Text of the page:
The Norse Edda refers to shifts in the position of the Midgard serpent, Midgard being our planet, and the serpent denoting the equator, ecliptic, or Milky Way.15 According to a Norse legend, the wolf Fenrir, who had been chained up by the gods, managed to break his bonds and escape. He shook himself and the world trembled. The ash tree Yggdrasil (the earth’s axis) was shaken from its roots to its topmost branches. Mountains crumbled or split from top to bottom, and the stars came adrift in the sky.16

One ancient Chinese work, consisting of 4320 volumes, tells of the consequences that followed when mankind rebelled against the gods and the universe fell into disorder: ‘The planets altered their courses. The sky sank lower towards the north. The sun, moon, and stars changed their motions. The earth fell to pieces and the waters in its bosom rushed upwards with violence and overflowed the earth.’17

Many legends refer to long periods of darkness when the light of the sun vanished from the sky,18 while others speak of the sun not setting for long periods of time. One possible interpretation is that such stories refer to a period when the earth’s axis was tilted at 90°, when there would be continuous darkness during the winter months and continuous daylight during the summer months. Norse mythology teaches that before the present order of things, the sun rose in the south, and it places the frigid zone in the east, whereas now it is in the north.19 This, too, could be a graphic way of referring to a time when the earth was inclined at 90°.


Notes

1. The Book of Enoch (1883), Wizards Bookshelf, 1983, p. 78 (translated by Richard Laurence); see SD 2:145, 314, 533-4, 726. Alternative translation by R.H. Charles (1917): ‘And in those days Noah saw the earth that it had sunk down and its destruction was nigh. ... “Tell me what it is that is falling out on the earth that the earth is in such evil plight and shaken ...” ’ (65:1, 3), sacred-texts.com.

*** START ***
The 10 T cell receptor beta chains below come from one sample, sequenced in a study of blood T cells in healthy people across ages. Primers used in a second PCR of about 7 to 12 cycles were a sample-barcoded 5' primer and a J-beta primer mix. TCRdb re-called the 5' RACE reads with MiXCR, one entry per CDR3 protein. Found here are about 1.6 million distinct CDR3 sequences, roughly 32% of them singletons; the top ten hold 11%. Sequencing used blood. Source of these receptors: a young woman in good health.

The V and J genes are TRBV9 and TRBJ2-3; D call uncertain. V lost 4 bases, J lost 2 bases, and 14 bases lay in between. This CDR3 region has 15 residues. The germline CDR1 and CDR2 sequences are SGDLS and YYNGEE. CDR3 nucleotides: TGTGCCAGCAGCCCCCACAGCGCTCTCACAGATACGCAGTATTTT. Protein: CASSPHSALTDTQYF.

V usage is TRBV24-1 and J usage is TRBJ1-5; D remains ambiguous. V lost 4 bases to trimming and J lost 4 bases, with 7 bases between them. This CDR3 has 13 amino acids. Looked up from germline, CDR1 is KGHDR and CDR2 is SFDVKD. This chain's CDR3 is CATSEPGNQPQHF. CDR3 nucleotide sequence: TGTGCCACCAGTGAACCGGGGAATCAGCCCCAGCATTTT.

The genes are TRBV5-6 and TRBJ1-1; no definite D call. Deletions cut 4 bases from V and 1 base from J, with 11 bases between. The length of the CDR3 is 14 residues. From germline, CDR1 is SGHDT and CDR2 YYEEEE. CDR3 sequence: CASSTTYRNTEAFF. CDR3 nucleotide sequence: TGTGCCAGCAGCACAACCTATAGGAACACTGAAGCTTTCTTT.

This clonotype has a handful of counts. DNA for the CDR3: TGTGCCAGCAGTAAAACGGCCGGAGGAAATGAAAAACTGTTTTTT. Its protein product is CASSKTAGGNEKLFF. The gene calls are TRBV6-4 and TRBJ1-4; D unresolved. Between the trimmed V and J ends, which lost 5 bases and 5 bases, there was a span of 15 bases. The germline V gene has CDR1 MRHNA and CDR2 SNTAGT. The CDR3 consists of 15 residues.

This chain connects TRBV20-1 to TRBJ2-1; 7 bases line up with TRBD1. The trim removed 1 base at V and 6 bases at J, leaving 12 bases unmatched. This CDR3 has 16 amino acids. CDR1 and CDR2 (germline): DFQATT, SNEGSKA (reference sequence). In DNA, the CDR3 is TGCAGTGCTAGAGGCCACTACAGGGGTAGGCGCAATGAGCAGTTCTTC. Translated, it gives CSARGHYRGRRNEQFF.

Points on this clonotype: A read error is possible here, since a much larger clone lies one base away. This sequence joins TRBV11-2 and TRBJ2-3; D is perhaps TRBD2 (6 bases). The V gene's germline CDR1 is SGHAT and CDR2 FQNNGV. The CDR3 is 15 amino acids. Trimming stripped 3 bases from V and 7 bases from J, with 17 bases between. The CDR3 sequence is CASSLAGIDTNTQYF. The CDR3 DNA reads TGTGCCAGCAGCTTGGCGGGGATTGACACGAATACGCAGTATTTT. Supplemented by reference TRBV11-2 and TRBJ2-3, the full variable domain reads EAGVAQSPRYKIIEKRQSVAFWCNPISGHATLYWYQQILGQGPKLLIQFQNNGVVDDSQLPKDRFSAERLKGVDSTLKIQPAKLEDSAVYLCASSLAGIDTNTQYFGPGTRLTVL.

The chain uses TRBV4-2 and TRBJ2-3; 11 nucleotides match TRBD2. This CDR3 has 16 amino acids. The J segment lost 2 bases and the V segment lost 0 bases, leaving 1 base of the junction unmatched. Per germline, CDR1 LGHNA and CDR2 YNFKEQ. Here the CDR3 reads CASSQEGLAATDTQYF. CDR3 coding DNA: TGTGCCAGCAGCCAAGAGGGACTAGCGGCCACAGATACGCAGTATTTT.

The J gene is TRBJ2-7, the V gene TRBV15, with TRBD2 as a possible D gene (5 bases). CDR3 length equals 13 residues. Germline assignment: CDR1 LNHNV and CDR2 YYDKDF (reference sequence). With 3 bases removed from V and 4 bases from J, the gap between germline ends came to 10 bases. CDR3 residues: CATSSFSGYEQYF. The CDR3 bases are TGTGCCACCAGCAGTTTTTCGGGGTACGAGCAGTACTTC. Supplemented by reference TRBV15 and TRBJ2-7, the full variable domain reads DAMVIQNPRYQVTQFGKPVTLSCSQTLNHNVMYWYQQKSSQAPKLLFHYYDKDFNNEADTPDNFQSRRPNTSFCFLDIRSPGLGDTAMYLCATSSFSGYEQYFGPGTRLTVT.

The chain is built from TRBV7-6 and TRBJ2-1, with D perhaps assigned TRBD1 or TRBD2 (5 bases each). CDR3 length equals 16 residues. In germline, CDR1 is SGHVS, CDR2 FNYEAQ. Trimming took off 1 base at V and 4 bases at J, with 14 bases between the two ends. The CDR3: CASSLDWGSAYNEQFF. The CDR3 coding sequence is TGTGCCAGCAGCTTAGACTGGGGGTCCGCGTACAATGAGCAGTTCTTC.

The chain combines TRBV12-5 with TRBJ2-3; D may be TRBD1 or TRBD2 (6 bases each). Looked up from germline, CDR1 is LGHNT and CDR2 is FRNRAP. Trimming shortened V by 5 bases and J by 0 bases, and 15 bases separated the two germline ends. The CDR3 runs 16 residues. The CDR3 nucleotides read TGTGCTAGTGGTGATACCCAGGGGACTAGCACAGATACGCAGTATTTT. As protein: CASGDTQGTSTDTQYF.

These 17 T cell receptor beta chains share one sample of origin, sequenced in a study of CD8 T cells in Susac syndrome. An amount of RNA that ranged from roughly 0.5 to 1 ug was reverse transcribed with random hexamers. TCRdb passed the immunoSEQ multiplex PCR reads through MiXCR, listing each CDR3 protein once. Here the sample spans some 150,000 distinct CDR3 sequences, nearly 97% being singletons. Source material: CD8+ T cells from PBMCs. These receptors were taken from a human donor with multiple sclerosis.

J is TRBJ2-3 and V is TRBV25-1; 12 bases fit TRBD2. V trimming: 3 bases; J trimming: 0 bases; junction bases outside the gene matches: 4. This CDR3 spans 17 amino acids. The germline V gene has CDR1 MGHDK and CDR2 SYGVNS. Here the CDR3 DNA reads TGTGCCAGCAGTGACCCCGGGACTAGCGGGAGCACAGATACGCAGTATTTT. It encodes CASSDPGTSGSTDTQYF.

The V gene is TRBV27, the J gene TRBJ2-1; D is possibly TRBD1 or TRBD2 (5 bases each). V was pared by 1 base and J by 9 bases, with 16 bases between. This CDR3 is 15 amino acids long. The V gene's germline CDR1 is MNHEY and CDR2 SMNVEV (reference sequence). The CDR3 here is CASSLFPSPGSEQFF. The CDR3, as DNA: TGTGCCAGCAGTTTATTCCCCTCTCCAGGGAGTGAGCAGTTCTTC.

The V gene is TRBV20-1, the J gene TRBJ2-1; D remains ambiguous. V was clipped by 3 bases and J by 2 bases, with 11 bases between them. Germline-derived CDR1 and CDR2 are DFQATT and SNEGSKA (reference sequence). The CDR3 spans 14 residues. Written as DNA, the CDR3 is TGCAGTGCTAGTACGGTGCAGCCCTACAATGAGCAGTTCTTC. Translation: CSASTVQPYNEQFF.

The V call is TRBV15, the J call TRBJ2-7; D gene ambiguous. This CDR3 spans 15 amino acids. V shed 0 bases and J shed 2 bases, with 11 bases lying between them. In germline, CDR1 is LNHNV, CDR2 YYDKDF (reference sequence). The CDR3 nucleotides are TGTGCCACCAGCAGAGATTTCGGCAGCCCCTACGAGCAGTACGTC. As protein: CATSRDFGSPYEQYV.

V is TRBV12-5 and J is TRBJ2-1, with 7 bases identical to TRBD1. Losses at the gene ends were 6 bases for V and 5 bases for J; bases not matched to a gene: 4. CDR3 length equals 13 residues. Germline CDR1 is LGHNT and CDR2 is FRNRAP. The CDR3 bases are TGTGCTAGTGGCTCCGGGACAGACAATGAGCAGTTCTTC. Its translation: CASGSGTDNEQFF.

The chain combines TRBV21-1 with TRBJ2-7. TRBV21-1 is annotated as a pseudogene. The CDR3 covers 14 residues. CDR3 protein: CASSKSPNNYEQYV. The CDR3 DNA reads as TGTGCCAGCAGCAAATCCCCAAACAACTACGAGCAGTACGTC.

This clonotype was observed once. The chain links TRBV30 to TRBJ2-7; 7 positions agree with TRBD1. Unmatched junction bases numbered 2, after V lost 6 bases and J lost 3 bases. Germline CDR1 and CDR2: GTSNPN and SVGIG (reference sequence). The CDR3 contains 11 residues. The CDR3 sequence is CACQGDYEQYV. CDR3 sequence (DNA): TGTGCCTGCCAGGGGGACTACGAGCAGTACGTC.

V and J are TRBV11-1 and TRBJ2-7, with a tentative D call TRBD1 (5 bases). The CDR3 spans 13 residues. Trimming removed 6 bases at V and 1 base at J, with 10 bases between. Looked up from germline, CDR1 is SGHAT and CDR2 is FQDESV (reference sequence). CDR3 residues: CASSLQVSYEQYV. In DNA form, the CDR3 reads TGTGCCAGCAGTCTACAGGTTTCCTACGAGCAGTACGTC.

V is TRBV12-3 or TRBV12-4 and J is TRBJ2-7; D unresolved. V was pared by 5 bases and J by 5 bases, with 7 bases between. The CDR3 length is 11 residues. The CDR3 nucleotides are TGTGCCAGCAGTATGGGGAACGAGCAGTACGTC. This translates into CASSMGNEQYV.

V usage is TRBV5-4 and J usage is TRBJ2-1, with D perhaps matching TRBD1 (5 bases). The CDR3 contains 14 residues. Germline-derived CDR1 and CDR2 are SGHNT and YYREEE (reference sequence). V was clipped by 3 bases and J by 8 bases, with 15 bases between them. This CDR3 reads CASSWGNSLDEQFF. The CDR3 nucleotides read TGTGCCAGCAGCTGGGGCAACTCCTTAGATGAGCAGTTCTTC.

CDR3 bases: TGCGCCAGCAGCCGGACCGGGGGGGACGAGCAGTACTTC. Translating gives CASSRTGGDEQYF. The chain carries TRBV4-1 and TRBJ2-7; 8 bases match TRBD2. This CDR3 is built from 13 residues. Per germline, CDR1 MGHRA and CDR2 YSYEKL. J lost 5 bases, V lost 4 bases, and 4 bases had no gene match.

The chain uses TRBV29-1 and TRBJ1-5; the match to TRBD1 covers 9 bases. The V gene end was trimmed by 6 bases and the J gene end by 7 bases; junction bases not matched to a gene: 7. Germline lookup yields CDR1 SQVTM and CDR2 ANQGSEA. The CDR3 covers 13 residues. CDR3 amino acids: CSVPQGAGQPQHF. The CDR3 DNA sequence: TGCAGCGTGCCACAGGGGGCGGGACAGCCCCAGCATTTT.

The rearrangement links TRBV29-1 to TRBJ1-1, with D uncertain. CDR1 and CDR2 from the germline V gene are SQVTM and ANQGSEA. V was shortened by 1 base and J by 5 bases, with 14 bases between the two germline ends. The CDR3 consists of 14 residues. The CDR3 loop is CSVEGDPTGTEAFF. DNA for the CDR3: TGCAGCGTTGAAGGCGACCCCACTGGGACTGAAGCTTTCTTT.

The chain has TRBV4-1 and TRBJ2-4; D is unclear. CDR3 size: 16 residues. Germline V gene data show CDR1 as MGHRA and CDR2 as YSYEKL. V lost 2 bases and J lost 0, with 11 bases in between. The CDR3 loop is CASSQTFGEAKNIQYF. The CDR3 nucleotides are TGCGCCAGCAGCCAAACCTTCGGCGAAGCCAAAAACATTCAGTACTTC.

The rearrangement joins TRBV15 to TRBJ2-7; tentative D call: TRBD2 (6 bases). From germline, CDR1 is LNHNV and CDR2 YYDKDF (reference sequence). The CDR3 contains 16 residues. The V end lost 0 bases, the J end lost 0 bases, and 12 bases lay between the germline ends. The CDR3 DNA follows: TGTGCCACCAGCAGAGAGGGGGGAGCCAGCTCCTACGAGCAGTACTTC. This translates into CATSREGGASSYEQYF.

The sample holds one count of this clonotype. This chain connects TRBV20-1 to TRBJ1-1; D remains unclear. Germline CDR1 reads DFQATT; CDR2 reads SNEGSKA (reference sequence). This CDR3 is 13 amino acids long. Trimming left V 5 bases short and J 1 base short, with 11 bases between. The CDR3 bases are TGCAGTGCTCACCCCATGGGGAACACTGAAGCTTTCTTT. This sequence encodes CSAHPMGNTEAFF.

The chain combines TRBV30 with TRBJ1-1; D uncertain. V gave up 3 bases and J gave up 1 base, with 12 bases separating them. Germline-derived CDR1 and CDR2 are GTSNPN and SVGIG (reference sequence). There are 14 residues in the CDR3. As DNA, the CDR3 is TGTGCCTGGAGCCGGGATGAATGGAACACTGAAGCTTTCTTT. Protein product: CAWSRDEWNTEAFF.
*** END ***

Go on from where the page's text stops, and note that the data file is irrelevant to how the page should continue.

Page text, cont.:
2. New Revised Standard Version (biblegateway.com): ‘Now the Lord is about to lay waste the earth and make it desolate, and he will twist its surface and scatter its inhabitants. ... The earth staggers like a drunkard, it sways like a hut; its transgression lies heavy upon it, and it falls, and will not rise again.’

3. New Revised Standard Version (biblegateway.com): ‘the earth quaked, the heavens poured down rain at the presence of God, the God of Sinai ...’

4. Stars falling to earth can also symbolize the descent of spirit into matter.

5. Allan & Delair, When the Earth Nearly Died, p. 153.

6. Ibid., p. 191. In the Timaeus, the earth is said to ‘wind about the axis of the universe’ (Dunbavin, The Atlantis Researches, p. 158), which could refer to the precession of the equinoxes and the changing inclination of the earth’s axis.

7. When the Earth Nearly Died, pp. 14-15; William F. Warren, Paradise Found: the cradle of the human race at the north pole (1885), Health Research reprint, 1964, pp. 191-2.

8. H.P. Blavatsky, The Secret Doctrine, TUP, 1977 (1888), 2:356-7; Samson Arnold Mackey, Mythological Astronomy of the Ancients Demonstrated (1822/23), Wizards Bookshelf, 1973, pp. 41-2.

9. Velikovsky, Worlds in Collision, p. 120. According to Velikovsky, the Ipuwer papyrus refers to a time when ‘the land turns round [over] as does a potter’s wheel’, and the Ermitage papyrus speaks of a catastrophe that turned the land ‘upside down’. However, in Faulkner’s translation of the Ipuwer papyrus we read: ‘the land turns round as does a potter’s wheel; the robber is a possessor of riches, and the rich man is become a plunderer.’ According to Bob Forrest, this is simply a metaphorical description of the upheaved social order, and the expression ‘upside down’ as used in the Ermitage papyrus simply means ‘topsy turvy’ (Guide to Velikovsky’s Sources, p. 11).

10. Frank Waters, Book of the Hopi, Penguin, 1977, pp. 14, 16, 18; Pole Shift, pp. 284-5.

11. When the Earth Nearly Died, pp. 153-4.

12. The Atlantis Researches, p. 105.

13. Ibid.

14. When the Earth Nearly Died, p. 191.

15. Elsa-Brita Titchenell, The Masks of Odin: wisdom of the Ancient Norse, TUP, 1985, pp. 143, 149-50.

16. Hancock, Fingerprints of the Gods, pp. 204-5, 247.

17. Ibid., pp. 193-4.

18. E.g. ibid., pp. 164, 202-4; Fred J. Dick, The Theosophical Path, Dec. 1915, pp. 447-8, Aug. 1925, pp. 120-3.

19. The Secret Doctrine, 2:535. There is one place on earth where the sun rises in the south even today: namely, at the north pole.



Poleshifts: Part 3

Poleshifts: Contents